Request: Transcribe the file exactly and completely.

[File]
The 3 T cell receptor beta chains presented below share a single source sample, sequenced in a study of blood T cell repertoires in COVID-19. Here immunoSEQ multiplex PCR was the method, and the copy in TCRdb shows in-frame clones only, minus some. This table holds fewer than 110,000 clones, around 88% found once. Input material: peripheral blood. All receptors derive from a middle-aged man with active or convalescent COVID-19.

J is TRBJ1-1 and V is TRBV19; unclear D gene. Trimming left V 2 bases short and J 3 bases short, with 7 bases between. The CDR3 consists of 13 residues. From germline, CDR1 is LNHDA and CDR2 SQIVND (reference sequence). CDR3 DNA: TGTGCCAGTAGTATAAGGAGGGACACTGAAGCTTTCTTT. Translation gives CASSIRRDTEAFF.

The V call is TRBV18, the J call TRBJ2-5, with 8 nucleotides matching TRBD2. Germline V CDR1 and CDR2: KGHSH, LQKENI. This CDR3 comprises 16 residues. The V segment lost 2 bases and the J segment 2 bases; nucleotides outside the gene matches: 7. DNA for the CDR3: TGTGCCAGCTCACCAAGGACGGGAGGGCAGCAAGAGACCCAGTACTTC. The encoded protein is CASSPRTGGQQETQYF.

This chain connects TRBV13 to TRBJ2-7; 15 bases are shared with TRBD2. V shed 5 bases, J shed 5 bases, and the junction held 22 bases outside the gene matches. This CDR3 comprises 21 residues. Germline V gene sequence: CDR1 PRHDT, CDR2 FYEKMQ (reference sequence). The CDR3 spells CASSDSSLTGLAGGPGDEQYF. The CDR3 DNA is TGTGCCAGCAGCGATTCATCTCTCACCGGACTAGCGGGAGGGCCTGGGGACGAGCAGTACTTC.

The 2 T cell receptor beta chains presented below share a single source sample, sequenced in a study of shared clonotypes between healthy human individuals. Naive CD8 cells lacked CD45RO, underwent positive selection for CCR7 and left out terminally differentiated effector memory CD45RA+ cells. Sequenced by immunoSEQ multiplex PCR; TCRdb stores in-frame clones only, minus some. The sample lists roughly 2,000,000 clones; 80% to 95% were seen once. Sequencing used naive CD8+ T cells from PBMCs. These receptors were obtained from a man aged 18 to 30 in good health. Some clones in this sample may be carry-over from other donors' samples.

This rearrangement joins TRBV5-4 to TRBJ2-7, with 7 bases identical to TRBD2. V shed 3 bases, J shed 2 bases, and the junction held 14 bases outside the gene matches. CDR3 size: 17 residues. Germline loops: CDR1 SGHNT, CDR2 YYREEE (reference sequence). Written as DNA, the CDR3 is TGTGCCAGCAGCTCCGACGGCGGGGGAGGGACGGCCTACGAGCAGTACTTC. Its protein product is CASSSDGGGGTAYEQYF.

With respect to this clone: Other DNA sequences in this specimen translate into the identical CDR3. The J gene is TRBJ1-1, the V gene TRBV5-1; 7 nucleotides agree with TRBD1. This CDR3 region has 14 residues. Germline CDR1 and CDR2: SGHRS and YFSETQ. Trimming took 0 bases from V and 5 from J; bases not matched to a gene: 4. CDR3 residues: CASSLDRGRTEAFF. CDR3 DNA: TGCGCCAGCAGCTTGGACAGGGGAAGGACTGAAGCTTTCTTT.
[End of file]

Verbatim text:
The 3 T cell receptor beta chains presented below share a single source sample, sequenced in a study of blood T cell repertoires in COVID-19. Here immunoSEQ multiplex PCR was the method, and the copy in TCRdb shows in-frame clones only, minus some. This table holds fewer than 110,000 clones, around 88% found once. Input material: peripheral blood. All receptors derive from a middle-aged man with active or convalescent COVID-19.

J is TRBJ1-1 and V is TRBV19; unclear D gene. Trimming left V 2 bases short and J 3 bases short, with 7 bases between. The CDR3 consists of 13 residues. From germline, CDR1 is LNHDA and CDR2 SQIVND (reference sequence). CDR3 DNA: TGTGCCAGTAGTATAAGGAGGGACACTGAAGCTTTCTTT. Translation gives CASSIRRDTEAFF.

The V call is TRBV18, the J call TRBJ2-5, with 8 nucleotides matching TRBD2. Germline V CDR1 and CDR2: KGHSH, LQKENI. This CDR3 comprises 16 residues. The V segment lost 2 bases and the J segment 2 bases; nucleotides outside the gene matches: 7. DNA for the CDR3: TGTGCCAGCTCACCAAGGACGGGAGGGCAGCAAGAGACCCAGTACTTC. The encoded protein is CASSPRTGGQQETQYF.

This chain connects TRBV13 to TRBJ2-7; 15 bases are shared with TRBD2. V shed 5 bases, J shed 5 bases, and the junction held 22 bases outside the gene matches. This CDR3 comprises 21 residues. Germline V gene sequence: CDR1 PRHDT, CDR2 FYEKMQ (reference sequence). The CDR3 spells CASSDSSLTGLAGGPGDEQYF. The CDR3 DNA is TGTGCCAGCAGCGATTCATCTCTCACCGGACTAGCGGGAGGGCCTGGGGACGAGCAGTACTTC.

The 2 T cell receptor beta chains presented below share a single source sample, sequenced in a study of shared clonotypes between healthy human individuals. Naive CD8 cells lacked CD45RO, underwent positive selection for CCR7 and left out terminally differentiated effector memory CD45RA+ cells. Sequenced by immunoSEQ multiplex PCR; TCRdb stores in-frame clones only, minus some. The sample lists roughly 2,000,000 clones; 80% to 95% were seen once. Sequencing used naive CD8+ T cells from PBMCs. These receptors were obtained from a man aged 18 to 30 in good health. Some clones in this sample may be carry-over from other donors' samples.

This rearrangement joins TRBV5-4 to TRBJ2-7, with 7 bases identical to TRBD2. V shed 3 bases, J shed 2 bases, and the junction held 14 bases outside the gene matches. CDR3 size: 17 residues. Germline loops: CDR1 SGHNT, CDR2 YYREEE (reference sequence). Written as DNA, the CDR3 is TGTGCCAGCAGCTCCGACGGCGGGGGAGGGACGGCCTACGAGCAGTACTTC. Its protein product is CASSSDGGGGTAYEQYF.

With respect to this clone: Other DNA sequences in this specimen translate into the identical CDR3. The J gene is TRBJ1-1, the V gene TRBV5-1; 7 nucleotides agree with TRBD1. This CDR3 region has 14 residues. Germline CDR1 and CDR2: SGHRS and YFSETQ. Trimming took 0 bases from V and 5 from J; bases not matched to a gene: 4. CDR3 residues: CASSLDRGRTEAFF. CDR3 DNA: TGCGCCAGCAGCTTGGACAGGGGAAGGACTGAAGCTTTCTTT.